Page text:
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How can we detect Earth's spin? Apparent motion of Sun You will have observed that the sun reappears every 24 hours. There are two common explanations for this. One of them is that the earth rotates with a period of approximately 24 hours - this is the only explanation supported by the scientific evidence. The main alternative had a rather convoluted ...


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Here is the proof: Please refer to the wikipedia page on eccentric anomaly for a diagram and a couple of intermediate formulae. For an ellipse with the usual formula $x^2/a^2 + y^2/b^2=1$, it is the case that $\sin E = y/b$, and also by studying the figure on the wiki page you can see that $\sin (\pi-\nu) = \sin \nu = y/r$. Thus the two results you wish to ...


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Potential and potential energy are defined for pairs of objects, not individual objects. It's meaningless to say "the potential energy of A". One must say "the potential energy of the system consisting of A and B". There is only one potential and potential energy in your problem. Perhaps the confusion comes from the way potential is introduced in ...


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Perhaps the least convenient but the most direct is go to the Moon and observe the Earth. The (average) length of day as measured by timing stellar transit to stellar transit, sidereal day, differs by 4 seconds from the length of day defined by timing noon on one day to noon on the next day, solar day. A satellite launched East requires less energy to ...


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You need to remember that there are two forces acting on the pendulum: (1) Gravity toward the earth, and (2) Tension toward the center of the circle formed by the arc that the pendulum describes. If gravity is resolved into a vector perpendicular to the arc, and a vector tangential to the arc, the tangential component is a restoring force that returns the ...


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You can't get an exact number for this without some assumptions. However, you can develop a relationship. What we do know is that one full period corresponds to some amount of time (my niave guess would be 1 second but I believe I have heard faster clocks which might be half seconds). So we introduce some constant C which is the amount of time reported on ...


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Yes the bullets can fall down and injure or kill you. In fact in countries were celebratory gun firing is possible people are often injured by falling projectiles. Shooting straight up is less dangerous than at an angle because the terminal velocity is much lower than the muzzle velocity of the projectile. When shooting at an angle some of the horizontal ...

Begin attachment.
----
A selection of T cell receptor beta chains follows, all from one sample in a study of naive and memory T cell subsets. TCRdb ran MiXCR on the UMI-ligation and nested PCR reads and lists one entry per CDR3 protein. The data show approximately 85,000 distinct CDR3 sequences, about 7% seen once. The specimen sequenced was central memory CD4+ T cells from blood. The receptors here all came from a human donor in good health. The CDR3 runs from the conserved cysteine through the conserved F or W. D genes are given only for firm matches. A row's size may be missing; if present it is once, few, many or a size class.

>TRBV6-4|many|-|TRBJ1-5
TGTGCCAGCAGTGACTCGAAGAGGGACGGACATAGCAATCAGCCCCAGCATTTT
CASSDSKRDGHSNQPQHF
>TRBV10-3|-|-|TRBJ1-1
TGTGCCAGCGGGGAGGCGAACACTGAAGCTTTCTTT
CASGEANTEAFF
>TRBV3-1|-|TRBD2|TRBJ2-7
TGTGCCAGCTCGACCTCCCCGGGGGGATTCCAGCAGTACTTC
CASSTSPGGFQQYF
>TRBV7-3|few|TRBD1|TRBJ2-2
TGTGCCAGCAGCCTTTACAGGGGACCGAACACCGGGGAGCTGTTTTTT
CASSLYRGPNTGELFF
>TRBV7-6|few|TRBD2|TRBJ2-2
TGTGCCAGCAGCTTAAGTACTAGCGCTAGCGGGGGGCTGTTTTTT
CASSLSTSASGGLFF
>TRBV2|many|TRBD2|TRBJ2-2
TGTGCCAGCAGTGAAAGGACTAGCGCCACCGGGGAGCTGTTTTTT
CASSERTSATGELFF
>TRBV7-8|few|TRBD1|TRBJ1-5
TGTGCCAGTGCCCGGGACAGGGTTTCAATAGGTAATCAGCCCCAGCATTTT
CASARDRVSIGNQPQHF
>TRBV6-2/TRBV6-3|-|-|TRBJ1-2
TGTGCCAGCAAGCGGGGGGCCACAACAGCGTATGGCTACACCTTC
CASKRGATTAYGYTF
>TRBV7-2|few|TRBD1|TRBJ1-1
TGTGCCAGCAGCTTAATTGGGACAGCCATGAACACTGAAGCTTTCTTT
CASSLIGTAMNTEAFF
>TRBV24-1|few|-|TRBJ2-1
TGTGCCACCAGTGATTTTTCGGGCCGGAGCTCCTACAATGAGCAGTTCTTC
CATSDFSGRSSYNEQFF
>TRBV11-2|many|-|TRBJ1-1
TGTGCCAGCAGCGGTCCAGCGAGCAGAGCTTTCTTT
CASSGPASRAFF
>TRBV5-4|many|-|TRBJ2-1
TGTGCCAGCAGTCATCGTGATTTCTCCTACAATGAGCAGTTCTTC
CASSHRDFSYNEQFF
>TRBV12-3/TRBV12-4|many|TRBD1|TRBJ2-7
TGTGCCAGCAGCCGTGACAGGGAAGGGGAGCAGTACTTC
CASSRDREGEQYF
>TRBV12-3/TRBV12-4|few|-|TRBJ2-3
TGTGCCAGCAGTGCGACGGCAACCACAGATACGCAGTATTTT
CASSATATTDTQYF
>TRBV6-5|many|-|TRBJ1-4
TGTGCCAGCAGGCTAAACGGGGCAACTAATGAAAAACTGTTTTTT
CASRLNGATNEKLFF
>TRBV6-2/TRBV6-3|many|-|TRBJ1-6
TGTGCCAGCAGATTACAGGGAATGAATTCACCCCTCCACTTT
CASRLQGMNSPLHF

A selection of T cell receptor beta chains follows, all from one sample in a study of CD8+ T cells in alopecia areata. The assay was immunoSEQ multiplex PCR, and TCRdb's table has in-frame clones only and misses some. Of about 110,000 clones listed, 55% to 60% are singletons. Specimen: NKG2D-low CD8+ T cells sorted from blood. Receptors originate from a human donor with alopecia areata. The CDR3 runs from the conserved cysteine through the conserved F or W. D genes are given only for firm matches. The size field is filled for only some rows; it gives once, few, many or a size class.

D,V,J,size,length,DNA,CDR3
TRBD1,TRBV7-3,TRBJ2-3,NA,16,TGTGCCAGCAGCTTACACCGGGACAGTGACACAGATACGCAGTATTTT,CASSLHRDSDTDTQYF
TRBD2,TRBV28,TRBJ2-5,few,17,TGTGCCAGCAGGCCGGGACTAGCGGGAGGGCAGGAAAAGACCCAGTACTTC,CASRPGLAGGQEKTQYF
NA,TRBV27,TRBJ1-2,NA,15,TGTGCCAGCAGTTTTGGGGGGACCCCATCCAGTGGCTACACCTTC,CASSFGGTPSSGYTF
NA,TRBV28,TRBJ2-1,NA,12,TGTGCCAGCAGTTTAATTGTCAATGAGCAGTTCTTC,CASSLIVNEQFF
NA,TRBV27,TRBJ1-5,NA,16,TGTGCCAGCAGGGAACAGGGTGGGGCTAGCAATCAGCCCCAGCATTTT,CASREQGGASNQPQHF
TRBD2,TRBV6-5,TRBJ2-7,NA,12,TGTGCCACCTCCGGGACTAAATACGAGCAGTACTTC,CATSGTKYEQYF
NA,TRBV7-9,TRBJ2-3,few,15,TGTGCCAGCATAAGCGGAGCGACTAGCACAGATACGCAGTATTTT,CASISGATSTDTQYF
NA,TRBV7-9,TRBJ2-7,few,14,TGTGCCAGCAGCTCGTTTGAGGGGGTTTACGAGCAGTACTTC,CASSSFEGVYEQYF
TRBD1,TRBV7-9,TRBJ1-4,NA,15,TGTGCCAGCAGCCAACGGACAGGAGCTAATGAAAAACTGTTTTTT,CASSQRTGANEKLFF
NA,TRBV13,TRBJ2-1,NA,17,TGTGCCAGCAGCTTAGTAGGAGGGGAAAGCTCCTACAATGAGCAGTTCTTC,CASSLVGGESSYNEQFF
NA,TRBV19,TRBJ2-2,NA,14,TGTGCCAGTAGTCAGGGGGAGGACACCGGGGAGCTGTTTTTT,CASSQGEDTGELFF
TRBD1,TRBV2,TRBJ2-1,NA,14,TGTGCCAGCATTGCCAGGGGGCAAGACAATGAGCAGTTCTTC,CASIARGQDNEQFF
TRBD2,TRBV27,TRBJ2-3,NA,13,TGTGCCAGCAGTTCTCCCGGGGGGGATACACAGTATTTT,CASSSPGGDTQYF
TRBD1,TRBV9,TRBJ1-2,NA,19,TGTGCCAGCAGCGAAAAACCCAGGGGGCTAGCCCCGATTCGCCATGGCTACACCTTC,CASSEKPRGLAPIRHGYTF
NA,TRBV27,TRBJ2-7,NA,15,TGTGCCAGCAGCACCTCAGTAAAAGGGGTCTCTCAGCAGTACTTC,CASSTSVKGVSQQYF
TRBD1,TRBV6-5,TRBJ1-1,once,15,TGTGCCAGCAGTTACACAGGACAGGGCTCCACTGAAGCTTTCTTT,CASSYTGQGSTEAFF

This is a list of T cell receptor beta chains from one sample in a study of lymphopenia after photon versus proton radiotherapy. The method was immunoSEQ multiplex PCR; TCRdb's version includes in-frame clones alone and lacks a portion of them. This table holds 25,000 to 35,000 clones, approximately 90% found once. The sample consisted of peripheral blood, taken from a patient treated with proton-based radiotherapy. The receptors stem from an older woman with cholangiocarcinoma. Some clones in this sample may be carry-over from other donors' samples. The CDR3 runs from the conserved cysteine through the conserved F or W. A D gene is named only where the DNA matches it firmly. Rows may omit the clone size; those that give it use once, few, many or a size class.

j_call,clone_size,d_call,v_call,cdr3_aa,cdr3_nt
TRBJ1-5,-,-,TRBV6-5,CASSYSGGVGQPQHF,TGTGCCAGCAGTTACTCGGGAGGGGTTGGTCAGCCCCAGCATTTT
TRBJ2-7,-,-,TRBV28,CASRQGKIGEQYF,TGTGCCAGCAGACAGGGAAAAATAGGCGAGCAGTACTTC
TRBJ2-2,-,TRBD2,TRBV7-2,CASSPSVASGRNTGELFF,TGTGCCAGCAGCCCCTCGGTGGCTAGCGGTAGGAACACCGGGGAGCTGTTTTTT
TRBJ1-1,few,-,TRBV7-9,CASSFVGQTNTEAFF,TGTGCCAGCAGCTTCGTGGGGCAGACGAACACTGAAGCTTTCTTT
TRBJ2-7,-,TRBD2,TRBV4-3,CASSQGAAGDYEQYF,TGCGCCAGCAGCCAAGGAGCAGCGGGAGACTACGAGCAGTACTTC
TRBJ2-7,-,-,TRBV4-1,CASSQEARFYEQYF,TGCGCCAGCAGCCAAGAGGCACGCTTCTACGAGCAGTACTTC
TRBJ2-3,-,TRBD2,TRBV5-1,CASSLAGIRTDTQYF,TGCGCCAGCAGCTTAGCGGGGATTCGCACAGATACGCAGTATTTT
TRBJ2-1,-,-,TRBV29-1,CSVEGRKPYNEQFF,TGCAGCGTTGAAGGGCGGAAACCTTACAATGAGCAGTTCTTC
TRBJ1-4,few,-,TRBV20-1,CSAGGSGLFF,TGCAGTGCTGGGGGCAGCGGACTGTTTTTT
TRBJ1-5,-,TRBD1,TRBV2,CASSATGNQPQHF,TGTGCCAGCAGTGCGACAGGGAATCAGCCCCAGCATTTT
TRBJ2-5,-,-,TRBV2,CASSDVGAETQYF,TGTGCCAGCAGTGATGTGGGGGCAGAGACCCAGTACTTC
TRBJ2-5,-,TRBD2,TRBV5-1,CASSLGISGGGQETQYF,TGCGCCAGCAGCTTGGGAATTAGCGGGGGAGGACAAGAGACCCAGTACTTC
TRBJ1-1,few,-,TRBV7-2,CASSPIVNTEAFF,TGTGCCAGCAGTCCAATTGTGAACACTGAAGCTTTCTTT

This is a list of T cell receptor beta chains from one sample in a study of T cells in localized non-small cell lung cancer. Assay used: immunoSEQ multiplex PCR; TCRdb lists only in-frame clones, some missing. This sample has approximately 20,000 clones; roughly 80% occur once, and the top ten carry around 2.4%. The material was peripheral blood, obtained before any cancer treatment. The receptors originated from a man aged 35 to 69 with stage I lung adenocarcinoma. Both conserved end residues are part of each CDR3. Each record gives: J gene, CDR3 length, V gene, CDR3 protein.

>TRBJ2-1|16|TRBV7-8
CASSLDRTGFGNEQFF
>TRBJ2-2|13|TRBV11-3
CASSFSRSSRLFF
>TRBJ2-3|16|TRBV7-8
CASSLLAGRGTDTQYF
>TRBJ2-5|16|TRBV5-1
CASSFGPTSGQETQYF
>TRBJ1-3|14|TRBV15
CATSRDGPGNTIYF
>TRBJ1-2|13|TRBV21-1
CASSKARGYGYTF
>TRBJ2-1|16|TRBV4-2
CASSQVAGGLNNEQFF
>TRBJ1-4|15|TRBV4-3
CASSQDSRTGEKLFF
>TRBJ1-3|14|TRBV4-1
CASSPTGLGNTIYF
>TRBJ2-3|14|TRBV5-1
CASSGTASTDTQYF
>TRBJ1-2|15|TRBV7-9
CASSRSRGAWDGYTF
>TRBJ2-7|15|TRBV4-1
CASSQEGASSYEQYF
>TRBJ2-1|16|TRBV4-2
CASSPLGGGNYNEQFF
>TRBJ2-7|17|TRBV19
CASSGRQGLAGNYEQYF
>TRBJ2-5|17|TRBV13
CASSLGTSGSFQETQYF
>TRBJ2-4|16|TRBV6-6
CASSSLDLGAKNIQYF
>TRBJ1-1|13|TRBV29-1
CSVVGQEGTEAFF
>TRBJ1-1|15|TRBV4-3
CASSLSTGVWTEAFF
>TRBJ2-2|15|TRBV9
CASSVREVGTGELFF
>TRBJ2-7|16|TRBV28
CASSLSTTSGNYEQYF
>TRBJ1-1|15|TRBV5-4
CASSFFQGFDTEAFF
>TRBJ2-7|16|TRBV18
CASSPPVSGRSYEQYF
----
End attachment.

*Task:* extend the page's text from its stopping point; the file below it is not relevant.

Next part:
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Mass is not a function of time, so the only thing inside the integral that needs differentiating is the position. Let me try to make this clearer. The integral over $m$ is really the integral over the volume: $$\int_m r \cdot dm = \int_V r \cdot\rho(r')~ dV$$ Here I deliberately distinguish between $r$, the vector from the origin of the coordinate ...


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In Galilean relativity (pretty sure that is what you mean/need), you just add up the velocities. So $ V_{p_1} =v/2+x$ and $V_{p_2}=v/2+y=v/2-x$


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In a collision momentum is conserved if there are no external forces. enefgy is also cionserved but in the examples kinetic energy is an important parameter. Elastic collisions are ones when kinetic energy is conserved. In non-elastic or inelastic collisions kinetic energy is not conserved and some kinetic energy can be converted into heat, sound and in ...


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Momentum, energy, angular momentum, and charge are conserved locally, globally, and universally. One must remember that conservation locally (within a defined system) does not mean constancy. Constancy occurs only when the system is closed/isolated from the rest of the universe. Conservation means that these quantities cannot spontaneously change. Let's ...


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Yes, it is a sort of contradiction. More precisely, it says that you cannot model water's liquid-to-gas phase transition with an ideal gas model, and any attempt to do so will be fraught with contradictions. Now as to some misunderstandings that you may have: first, be careful about thinking of potential energy as infinite at infinite separation: that's ...


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This is because $P(t)$ as stated is the instantaneous power as a function of time and $W =\mathbf F\Delta \mathbf x$ holds only for constant forces. More generally, recall that a definition of work is the integral: $$W = \int_C\mathbf F(x)\mathrm d\mathbf x$$ Where $C = C(x,t)$ is some curve in space/time. Expressing in terms of time gives: $$W = ...


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For a force to do work, it must act upon an object as that object moves some distance (with a component along or opposed to the direction of that force). Holding an object stationary, but carrying the strength of a given force, adds no more work done. Because of this, we say that $$W=\int_C\vec{F}\cdot d\vec{r}$$ where C is the curve in space along which ...